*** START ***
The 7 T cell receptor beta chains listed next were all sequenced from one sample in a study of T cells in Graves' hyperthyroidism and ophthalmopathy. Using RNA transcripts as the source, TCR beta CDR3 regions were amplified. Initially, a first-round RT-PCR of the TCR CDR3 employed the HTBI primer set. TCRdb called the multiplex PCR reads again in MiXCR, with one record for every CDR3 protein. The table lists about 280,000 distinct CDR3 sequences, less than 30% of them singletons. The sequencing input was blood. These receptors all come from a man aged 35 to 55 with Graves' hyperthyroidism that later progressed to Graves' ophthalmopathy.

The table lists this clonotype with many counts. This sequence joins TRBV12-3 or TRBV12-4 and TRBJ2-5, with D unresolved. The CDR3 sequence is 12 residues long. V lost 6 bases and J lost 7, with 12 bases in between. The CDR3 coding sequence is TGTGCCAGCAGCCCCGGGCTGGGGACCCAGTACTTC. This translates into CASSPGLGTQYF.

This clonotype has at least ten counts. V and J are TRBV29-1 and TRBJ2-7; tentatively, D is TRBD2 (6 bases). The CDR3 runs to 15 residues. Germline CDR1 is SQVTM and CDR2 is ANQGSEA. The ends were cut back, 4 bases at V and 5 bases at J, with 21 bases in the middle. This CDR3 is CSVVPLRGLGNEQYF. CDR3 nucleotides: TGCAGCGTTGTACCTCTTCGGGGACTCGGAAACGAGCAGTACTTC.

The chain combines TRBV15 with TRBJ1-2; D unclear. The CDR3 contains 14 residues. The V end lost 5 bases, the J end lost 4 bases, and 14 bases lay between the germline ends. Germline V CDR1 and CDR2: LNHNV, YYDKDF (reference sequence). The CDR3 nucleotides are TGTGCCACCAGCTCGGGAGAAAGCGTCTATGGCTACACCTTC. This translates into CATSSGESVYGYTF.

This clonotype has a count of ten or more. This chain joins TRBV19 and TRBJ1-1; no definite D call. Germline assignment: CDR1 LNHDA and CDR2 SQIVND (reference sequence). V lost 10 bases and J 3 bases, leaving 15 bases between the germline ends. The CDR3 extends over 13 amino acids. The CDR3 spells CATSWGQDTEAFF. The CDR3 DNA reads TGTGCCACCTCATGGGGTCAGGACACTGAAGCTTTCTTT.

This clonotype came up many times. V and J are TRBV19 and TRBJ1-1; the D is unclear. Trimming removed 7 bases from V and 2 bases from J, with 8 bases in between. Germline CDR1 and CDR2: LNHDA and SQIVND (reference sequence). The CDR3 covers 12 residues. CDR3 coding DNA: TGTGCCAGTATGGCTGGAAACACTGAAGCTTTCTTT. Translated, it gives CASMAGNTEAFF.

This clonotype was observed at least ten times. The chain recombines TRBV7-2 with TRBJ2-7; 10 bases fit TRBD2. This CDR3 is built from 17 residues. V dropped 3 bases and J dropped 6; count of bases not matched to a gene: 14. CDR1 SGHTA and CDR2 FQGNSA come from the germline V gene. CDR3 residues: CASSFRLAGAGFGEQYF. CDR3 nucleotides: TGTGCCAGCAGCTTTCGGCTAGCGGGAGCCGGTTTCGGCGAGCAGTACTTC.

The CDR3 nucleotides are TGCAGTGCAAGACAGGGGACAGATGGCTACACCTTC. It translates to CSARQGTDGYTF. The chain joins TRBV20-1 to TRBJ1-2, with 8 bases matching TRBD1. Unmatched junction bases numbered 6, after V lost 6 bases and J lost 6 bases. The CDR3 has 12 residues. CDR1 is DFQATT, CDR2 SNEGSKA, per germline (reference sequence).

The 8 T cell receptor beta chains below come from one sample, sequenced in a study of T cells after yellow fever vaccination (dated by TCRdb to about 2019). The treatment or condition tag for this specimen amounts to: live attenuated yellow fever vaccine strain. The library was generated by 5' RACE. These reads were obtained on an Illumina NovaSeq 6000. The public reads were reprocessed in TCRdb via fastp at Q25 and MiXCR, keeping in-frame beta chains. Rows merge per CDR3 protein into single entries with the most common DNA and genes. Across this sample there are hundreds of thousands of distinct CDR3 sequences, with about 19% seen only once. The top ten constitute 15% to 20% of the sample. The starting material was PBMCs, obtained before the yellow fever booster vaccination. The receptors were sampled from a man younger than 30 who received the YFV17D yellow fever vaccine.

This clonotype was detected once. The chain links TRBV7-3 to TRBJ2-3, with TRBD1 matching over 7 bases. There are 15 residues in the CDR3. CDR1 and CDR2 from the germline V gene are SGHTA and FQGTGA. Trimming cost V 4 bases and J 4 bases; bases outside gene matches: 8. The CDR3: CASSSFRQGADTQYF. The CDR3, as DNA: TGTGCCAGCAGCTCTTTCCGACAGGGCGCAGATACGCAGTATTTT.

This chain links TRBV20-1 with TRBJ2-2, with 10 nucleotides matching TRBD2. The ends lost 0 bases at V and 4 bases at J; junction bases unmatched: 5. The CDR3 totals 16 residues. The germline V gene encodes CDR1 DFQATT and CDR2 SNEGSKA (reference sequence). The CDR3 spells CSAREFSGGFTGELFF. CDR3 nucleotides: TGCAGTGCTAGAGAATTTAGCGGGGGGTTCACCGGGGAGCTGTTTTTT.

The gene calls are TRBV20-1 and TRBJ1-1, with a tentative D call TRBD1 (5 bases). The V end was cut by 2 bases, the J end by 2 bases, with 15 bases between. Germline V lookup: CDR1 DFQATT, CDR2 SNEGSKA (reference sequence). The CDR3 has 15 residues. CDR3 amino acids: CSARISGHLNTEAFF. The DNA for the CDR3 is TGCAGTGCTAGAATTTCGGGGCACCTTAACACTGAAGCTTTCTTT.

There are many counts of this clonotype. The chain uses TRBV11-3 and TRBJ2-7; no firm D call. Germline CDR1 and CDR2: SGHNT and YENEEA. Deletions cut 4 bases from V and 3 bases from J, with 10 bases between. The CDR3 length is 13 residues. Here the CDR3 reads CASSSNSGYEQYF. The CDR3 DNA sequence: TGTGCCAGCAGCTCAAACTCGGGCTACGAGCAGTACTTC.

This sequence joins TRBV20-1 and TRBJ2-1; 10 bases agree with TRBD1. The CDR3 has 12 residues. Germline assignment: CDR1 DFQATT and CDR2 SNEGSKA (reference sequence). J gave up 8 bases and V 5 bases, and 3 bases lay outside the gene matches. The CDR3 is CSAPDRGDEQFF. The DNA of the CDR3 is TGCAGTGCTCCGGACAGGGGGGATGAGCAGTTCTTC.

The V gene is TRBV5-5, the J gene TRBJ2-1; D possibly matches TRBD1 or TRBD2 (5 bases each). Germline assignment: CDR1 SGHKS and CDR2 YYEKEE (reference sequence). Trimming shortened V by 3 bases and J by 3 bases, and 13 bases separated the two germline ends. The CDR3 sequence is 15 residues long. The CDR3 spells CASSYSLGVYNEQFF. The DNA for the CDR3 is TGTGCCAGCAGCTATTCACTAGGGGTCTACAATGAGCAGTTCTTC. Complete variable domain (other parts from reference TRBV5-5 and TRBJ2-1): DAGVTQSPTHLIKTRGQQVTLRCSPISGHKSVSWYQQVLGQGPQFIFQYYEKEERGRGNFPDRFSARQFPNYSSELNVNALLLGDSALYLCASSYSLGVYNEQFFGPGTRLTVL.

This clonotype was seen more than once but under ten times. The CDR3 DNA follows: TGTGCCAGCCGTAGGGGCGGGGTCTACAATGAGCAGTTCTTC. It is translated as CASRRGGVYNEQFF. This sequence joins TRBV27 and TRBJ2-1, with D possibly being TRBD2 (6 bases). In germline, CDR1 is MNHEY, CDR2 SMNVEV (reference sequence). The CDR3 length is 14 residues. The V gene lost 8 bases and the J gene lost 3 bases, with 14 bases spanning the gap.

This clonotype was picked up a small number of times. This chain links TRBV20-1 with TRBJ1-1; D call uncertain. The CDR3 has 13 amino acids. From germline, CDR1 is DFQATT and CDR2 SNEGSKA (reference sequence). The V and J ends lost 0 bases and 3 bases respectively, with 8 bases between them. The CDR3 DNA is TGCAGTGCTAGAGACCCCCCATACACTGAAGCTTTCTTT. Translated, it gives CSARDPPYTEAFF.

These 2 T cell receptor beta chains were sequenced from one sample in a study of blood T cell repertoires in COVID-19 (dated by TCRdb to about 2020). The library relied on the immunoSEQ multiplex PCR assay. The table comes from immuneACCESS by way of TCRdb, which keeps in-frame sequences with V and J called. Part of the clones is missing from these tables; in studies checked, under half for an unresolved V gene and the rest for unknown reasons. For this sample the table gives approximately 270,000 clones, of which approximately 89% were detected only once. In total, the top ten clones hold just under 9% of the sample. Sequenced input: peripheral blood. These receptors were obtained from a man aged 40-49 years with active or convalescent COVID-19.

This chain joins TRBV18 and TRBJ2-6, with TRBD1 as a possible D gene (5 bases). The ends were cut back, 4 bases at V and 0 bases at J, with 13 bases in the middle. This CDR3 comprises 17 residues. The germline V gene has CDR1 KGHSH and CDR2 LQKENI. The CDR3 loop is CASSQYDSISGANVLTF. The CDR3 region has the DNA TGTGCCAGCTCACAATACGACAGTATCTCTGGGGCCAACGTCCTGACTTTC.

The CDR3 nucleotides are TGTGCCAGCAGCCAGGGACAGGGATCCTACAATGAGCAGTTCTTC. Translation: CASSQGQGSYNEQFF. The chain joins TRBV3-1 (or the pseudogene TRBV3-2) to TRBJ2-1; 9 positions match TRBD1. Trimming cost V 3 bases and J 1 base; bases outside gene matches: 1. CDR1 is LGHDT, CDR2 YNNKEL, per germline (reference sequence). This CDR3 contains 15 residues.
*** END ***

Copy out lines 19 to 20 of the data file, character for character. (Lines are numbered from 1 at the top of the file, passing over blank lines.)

This chain joins TRBV18 and TRBJ2-6, with TRBD1 as a possible D gene (5 bases). The ends were cut back, 4 bases at V and 0 bases at J, with 13 bases in the middle. This CDR3 comprises 17 residues. The germline V gene has CDR1 KGHSH and CDR2 LQKENI. The CDR3 loop is CASSQYDSISGANVLTF. The CDR3 region has the DNA TGTGCCAGCTCACAATACGACAGTATCTCTGGGGCCAACGTCCTGACTTTC.

The CDR3 nucleotides are TGTGCCAGCAGCCAGGGACAGGGATCCTACAATGAGCAGTTCTTC. Translation: CASSQGQGSYNEQFF. The chain joins TRBV3-1 (or the pseudogene TRBV3-2) to TRBJ2-1; 9 positions match TRBD1. Trimming cost V 3 bases and J 1 base; bases outside gene matches: 1. CDR1 is LGHDT, CDR2 YNNKEL, per germline (reference sequence). This CDR3 contains 15 residues.